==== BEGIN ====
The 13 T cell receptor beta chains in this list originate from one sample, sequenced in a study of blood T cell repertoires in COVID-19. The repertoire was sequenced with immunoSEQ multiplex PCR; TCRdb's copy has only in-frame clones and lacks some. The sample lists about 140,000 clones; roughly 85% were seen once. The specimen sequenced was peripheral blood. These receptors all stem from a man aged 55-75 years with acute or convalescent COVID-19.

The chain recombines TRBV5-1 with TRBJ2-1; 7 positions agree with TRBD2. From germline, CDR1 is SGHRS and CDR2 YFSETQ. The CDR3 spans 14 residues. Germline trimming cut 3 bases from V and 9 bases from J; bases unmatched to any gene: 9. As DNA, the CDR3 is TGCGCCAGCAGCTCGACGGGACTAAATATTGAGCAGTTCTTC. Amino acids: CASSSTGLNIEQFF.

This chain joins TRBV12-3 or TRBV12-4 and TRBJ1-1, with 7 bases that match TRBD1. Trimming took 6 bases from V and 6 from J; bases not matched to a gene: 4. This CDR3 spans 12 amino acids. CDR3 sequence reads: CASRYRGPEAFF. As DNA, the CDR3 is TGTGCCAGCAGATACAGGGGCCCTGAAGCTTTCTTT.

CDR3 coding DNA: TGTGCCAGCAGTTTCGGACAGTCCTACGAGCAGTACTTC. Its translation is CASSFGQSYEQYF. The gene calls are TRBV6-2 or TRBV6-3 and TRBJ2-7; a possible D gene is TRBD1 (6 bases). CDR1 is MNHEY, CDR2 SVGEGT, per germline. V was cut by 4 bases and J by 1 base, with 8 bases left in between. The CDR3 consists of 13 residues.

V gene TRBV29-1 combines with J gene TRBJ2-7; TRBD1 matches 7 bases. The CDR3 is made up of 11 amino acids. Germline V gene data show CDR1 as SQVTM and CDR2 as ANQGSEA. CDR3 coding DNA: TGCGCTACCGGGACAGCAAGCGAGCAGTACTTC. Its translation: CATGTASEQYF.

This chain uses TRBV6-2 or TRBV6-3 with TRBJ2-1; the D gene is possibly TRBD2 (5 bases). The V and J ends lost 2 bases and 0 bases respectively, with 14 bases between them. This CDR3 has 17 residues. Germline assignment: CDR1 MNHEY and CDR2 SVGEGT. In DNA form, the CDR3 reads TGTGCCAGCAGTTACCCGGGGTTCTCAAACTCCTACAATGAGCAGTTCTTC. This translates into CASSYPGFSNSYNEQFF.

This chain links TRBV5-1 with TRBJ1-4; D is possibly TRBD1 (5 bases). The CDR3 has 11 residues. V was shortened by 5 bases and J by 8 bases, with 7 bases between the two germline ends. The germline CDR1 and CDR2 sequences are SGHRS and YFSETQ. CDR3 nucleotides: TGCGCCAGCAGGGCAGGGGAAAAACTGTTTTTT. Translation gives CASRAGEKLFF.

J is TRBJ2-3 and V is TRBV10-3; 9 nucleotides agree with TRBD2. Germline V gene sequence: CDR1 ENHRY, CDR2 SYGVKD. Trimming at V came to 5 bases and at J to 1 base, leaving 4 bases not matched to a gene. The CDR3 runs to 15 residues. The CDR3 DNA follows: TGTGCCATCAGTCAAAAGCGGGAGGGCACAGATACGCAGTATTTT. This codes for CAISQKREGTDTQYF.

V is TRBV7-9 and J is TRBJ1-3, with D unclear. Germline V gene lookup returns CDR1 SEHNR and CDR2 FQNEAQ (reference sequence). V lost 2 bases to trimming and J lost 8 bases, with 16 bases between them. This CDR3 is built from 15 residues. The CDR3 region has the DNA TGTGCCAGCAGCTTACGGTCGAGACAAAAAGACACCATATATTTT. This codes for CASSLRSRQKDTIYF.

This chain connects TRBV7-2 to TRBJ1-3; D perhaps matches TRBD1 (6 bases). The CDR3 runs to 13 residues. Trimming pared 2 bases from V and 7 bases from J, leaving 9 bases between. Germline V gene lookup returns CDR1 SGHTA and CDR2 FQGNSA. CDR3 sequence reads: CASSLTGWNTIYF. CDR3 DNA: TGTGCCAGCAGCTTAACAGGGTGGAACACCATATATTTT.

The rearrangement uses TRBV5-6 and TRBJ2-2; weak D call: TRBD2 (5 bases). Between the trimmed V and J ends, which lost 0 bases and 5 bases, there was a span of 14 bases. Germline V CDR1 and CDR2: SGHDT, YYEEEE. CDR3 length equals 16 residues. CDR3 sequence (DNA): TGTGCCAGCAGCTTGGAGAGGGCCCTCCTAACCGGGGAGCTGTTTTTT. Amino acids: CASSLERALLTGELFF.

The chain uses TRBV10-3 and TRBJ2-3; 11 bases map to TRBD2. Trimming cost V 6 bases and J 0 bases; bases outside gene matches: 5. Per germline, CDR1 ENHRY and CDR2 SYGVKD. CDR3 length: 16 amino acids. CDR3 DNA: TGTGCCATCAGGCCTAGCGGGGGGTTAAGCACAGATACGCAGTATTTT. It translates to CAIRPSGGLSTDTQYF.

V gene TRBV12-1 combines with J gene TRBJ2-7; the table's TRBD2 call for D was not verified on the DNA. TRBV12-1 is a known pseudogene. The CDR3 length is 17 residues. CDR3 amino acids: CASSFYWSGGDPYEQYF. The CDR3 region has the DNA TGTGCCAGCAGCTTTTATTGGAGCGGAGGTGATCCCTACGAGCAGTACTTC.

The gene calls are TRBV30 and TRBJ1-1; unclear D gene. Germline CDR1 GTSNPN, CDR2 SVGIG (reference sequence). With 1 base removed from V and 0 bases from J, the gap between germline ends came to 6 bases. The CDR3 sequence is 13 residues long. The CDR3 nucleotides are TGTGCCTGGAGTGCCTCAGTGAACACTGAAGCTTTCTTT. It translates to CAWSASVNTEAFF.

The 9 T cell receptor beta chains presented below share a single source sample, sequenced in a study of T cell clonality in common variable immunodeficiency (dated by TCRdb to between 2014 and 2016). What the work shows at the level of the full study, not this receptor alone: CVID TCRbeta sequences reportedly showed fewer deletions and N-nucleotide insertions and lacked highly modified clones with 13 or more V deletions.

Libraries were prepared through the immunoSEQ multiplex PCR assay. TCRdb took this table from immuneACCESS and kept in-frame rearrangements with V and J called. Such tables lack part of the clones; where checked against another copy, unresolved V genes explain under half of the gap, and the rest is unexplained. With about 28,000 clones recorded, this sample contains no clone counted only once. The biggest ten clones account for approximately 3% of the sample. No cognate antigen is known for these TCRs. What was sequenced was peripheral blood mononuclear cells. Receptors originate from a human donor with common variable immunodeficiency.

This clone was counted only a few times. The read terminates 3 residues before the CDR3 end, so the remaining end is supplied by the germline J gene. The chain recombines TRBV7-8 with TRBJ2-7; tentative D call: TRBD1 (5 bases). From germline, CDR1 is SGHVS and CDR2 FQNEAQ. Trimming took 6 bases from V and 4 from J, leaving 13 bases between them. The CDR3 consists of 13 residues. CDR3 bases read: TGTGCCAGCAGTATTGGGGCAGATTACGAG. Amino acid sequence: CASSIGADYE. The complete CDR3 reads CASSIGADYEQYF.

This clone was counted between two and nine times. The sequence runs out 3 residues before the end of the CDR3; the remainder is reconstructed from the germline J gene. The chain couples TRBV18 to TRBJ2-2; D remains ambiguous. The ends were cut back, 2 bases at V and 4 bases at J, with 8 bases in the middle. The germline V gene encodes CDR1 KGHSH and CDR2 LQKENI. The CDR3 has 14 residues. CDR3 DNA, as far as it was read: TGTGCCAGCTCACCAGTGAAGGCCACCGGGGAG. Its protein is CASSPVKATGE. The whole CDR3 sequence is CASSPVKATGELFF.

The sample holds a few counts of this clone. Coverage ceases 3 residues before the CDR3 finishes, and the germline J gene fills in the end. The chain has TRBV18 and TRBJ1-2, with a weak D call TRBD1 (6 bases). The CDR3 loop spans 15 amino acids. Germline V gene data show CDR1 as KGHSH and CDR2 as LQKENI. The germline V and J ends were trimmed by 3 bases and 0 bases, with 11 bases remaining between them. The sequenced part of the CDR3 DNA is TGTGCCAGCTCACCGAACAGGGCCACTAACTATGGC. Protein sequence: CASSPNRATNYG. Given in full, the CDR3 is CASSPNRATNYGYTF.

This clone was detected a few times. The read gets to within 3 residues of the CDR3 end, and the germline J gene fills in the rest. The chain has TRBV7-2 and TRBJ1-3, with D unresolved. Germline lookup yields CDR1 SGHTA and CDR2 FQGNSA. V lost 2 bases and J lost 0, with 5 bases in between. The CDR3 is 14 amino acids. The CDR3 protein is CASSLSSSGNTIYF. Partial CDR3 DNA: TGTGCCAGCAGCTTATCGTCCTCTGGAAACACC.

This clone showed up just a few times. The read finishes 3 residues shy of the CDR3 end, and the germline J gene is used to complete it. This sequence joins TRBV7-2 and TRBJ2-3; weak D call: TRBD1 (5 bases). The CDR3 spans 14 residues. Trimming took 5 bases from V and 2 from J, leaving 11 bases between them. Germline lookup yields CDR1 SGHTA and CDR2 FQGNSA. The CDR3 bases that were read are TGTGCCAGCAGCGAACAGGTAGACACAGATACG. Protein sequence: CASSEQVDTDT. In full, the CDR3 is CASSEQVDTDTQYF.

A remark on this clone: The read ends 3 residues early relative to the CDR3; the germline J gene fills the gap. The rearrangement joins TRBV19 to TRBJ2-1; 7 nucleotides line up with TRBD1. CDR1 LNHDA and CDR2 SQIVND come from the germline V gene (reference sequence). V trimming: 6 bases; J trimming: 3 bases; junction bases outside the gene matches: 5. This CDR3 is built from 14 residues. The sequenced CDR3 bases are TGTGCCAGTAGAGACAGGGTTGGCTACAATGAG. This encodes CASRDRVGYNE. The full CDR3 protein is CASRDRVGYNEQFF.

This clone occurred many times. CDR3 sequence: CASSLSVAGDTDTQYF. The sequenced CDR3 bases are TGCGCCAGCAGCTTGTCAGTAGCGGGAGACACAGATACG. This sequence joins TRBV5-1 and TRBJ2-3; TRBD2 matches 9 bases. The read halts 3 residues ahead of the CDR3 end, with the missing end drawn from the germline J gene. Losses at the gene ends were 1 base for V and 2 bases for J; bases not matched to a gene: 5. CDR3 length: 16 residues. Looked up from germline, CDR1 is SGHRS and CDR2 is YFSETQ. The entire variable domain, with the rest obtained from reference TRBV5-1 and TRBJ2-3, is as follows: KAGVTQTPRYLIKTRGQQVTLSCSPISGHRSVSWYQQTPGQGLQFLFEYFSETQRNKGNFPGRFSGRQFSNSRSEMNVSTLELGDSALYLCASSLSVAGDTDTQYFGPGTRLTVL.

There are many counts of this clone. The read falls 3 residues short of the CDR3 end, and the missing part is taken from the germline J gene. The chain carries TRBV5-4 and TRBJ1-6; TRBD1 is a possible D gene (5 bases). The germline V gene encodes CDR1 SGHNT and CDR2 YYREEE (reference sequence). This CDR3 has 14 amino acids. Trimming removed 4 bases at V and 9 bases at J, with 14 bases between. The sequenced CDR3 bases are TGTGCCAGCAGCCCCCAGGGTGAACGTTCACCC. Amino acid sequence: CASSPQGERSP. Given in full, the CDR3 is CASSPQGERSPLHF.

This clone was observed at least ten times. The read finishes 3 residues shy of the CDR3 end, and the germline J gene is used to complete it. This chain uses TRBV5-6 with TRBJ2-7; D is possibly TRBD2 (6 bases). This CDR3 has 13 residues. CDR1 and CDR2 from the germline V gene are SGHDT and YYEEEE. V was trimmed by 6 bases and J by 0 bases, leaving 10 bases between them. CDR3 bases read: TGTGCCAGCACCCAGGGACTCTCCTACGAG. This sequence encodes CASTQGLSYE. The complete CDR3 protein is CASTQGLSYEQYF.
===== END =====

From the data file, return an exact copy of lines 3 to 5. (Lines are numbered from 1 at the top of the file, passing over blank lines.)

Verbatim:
This chain joins TRBV12-3 or TRBV12-4 and TRBJ1-1, with 7 bases that match TRBD1. Trimming took 6 bases from V and 6 from J; bases not matched to a gene: 4. This CDR3 spans 12 amino acids. CDR3 sequence reads: CASRYRGPEAFF. As DNA, the CDR3 is TGTGCCAGCAGATACAGGGGCCCTGAAGCTTTCTTT.

CDR3 coding DNA: TGTGCCAGCAGTTTCGGACAGTCCTACGAGCAGTACTTC. Its translation is CASSFGQSYEQYF. The gene calls are TRBV6-2 or TRBV6-3 and TRBJ2-7; a possible D gene is TRBD1 (6 bases). CDR1 is MNHEY, CDR2 SVGEGT, per germline. V was cut by 4 bases and J by 1 base, with 8 bases left in between. The CDR3 consists of 13 residues.

V gene TRBV29-1 combines with J gene TRBJ2-7; TRBD1 matches 7 bases. The CDR3 is made up of 11 amino acids. Germline V gene data show CDR1 as SQVTM and CDR2 as ANQGSEA. CDR3 coding DNA: TGCGCTACCGGGACAGCAAGCGAGCAGTACTTC. Its translation: CATGTASEQYF.